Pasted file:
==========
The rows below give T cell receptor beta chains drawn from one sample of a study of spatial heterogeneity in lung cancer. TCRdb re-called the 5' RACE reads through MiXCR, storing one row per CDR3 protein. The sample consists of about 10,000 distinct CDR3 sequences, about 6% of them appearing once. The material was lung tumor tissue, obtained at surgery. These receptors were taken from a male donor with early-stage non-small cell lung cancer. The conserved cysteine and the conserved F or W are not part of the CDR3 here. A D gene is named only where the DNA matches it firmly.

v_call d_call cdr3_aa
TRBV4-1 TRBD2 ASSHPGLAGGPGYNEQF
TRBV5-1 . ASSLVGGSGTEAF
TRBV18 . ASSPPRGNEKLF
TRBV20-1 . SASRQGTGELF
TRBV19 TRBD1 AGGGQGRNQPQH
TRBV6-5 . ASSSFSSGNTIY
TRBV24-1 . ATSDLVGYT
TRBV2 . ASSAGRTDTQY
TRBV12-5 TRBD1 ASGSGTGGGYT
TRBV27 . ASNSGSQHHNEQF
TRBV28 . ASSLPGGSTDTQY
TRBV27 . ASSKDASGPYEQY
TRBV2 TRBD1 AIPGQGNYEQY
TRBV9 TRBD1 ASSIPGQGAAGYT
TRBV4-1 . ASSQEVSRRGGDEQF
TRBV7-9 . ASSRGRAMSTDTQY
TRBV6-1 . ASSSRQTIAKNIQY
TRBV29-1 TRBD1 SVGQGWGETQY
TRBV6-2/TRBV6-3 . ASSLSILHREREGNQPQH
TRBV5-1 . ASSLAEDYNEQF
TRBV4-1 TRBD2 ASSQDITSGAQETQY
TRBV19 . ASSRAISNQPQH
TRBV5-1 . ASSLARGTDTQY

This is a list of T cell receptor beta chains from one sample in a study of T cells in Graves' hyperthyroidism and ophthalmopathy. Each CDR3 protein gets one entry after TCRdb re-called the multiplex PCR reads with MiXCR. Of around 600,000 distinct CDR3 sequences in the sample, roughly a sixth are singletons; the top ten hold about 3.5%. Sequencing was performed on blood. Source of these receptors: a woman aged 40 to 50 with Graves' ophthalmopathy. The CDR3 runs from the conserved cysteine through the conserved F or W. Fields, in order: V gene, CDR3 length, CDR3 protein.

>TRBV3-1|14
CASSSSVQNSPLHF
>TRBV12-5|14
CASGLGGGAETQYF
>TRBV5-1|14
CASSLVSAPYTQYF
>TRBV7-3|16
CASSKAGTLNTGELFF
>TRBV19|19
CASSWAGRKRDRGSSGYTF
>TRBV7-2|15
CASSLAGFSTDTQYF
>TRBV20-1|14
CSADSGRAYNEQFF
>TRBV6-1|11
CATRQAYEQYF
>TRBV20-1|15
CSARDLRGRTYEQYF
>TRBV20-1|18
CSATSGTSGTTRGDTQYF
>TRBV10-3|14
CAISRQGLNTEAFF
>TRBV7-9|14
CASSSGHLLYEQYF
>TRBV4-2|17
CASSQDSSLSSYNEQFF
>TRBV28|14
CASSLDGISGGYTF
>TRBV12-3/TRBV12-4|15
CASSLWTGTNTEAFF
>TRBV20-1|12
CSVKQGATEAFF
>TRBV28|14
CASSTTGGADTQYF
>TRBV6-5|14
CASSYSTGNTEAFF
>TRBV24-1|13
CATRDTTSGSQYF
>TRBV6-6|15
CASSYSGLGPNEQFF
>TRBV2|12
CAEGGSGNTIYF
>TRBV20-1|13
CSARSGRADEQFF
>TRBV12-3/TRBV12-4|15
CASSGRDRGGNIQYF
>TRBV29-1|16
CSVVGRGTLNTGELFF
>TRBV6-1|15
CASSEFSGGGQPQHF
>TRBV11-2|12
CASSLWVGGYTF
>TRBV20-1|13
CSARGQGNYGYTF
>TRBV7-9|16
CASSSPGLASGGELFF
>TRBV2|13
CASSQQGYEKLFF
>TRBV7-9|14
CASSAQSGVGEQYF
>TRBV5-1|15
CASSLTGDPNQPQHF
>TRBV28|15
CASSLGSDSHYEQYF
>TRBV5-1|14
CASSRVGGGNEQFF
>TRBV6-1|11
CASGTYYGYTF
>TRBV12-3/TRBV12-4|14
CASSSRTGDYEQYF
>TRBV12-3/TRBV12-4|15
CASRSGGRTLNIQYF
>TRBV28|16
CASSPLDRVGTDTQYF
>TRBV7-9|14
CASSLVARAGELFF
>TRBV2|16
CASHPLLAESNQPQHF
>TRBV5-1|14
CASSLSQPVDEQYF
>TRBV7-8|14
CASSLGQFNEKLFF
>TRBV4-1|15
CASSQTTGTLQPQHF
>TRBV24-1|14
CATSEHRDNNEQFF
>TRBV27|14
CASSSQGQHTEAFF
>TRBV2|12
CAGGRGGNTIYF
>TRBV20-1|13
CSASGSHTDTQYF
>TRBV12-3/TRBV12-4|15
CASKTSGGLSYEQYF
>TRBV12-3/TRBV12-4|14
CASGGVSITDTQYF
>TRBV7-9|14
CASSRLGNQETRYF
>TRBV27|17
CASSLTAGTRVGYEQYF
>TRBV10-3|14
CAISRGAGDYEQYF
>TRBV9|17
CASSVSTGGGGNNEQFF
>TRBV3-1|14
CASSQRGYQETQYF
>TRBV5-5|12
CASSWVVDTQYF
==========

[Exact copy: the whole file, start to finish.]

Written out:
The rows below give T cell receptor beta chains drawn from one sample of a study of spatial heterogeneity in lung cancer. TCRdb re-called the 5' RACE reads through MiXCR, storing one row per CDR3 protein. The sample consists of about 10,000 distinct CDR3 sequences, about 6% of them appearing once. The material was lung tumor tissue, obtained at surgery. These receptors were taken from a male donor with early-stage non-small cell lung cancer. The conserved cysteine and the conserved F or W are not part of the CDR3 here. A D gene is named only where the DNA matches it firmly.

v_call d_call cdr3_aa
TRBV4-1 TRBD2 ASSHPGLAGGPGYNEQF
TRBV5-1 . ASSLVGGSGTEAF
TRBV18 . ASSPPRGNEKLF
TRBV20-1 . SASRQGTGELF
TRBV19 TRBD1 AGGGQGRNQPQH
TRBV6-5 . ASSSFSSGNTIY
TRBV24-1 . ATSDLVGYT
TRBV2 . ASSAGRTDTQY
TRBV12-5 TRBD1 ASGSGTGGGYT
TRBV27 . ASNSGSQHHNEQF
TRBV28 . ASSLPGGSTDTQY
TRBV27 . ASSKDASGPYEQY
TRBV2 TRBD1 AIPGQGNYEQY
TRBV9 TRBD1 ASSIPGQGAAGYT
TRBV4-1 . ASSQEVSRRGGDEQF
TRBV7-9 . ASSRGRAMSTDTQY
TRBV6-1 . ASSSRQTIAKNIQY
TRBV29-1 TRBD1 SVGQGWGETQY
TRBV6-2/TRBV6-3 . ASSLSILHREREGNQPQH
TRBV5-1 . ASSLAEDYNEQF
TRBV4-1 TRBD2 ASSQDITSGAQETQY
TRBV19 . ASSRAISNQPQH
TRBV5-1 . ASSLARGTDTQY

This is a list of T cell receptor beta chains from one sample in a study of T cells in Graves' hyperthyroidism and ophthalmopathy. Each CDR3 protein gets one entry after TCRdb re-called the multiplex PCR reads with MiXCR. Of around 600,000 distinct CDR3 sequences in the sample, roughly a sixth are singletons; the top ten hold about 3.5%. Sequencing was performed on blood. Source of these receptors: a woman aged 40 to 50 with Graves' ophthalmopathy. The CDR3 runs from the conserved cysteine through the conserved F or W. Fields, in order: V gene, CDR3 length, CDR3 protein.

>TRBV3-1|14
CASSSSVQNSPLHF
>TRBV12-5|14
CASGLGGGAETQYF
>TRBV5-1|14
CASSLVSAPYTQYF
>TRBV7-3|16
CASSKAGTLNTGELFF
>TRBV19|19
CASSWAGRKRDRGSSGYTF
>TRBV7-2|15
CASSLAGFSTDTQYF
>TRBV20-1|14
CSADSGRAYNEQFF
>TRBV6-1|11
CATRQAYEQYF
>TRBV20-1|15
CSARDLRGRTYEQYF
>TRBV20-1|18
CSATSGTSGTTRGDTQYF
>TRBV10-3|14
CAISRQGLNTEAFF
>TRBV7-9|14
CASSSGHLLYEQYF
>TRBV4-2|17
CASSQDSSLSSYNEQFF
>TRBV28|14
CASSLDGISGGYTF
>TRBV12-3/TRBV12-4|15
CASSLWTGTNTEAFF
>TRBV20-1|12
CSVKQGATEAFF
>TRBV28|14
CASSTTGGADTQYF
>TRBV6-5|14
CASSYSTGNTEAFF
>TRBV24-1|13
CATRDTTSGSQYF
>TRBV6-6|15
CASSYSGLGPNEQFF
>TRBV2|12
CAEGGSGNTIYF
>TRBV20-1|13
CSARSGRADEQFF
>TRBV12-3/TRBV12-4|15
CASSGRDRGGNIQYF
>TRBV29-1|16
CSVVGRGTLNTGELFF
>TRBV6-1|15
CASSEFSGGGQPQHF
>TRBV11-2|12
CASSLWVGGYTF
>TRBV20-1|13
CSARGQGNYGYTF
>TRBV7-9|16
CASSSPGLASGGELFF
>TRBV2|13
CASSQQGYEKLFF
>TRBV7-9|14
CASSAQSGVGEQYF
>TRBV5-1|15
CASSLTGDPNQPQHF
>TRBV28|15
CASSLGSDSHYEQYF
>TRBV5-1|14
CASSRVGGGNEQFF
>TRBV6-1|11
CASGTYYGYTF
>TRBV12-3/TRBV12-4|14
CASSSRTGDYEQYF
>TRBV12-3/TRBV12-4|15
CASRSGGRTLNIQYF
>TRBV28|16
CASSPLDRVGTDTQYF
>TRBV7-9|14
CASSLVARAGELFF
>TRBV2|16
CASHPLLAESNQPQHF
>TRBV5-1|14
CASSLSQPVDEQYF
>TRBV7-8|14
CASSLGQFNEKLFF
>TRBV4-1|15
CASSQTTGTLQPQHF
>TRBV24-1|14
CATSEHRDNNEQFF
>TRBV27|14
CASSSQGQHTEAFF
>TRBV2|12
CAGGRGGNTIYF
>TRBV20-1|13
CSASGSHTDTQYF
>TRBV12-3/TRBV12-4|15
CASKTSGGLSYEQYF
>TRBV12-3/TRBV12-4|14
CASGGVSITDTQYF
>TRBV7-9|14
CASSRLGNQETRYF
>TRBV27|17
CASSLTAGTRVGYEQYF
>TRBV10-3|14
CAISRGAGDYEQYF
>TRBV9|17
CASSVSTGGGGNNEQFF
>TRBV3-1|14
CASSQRGYQETQYF
>TRBV5-5|12
CASSWVVDTQYF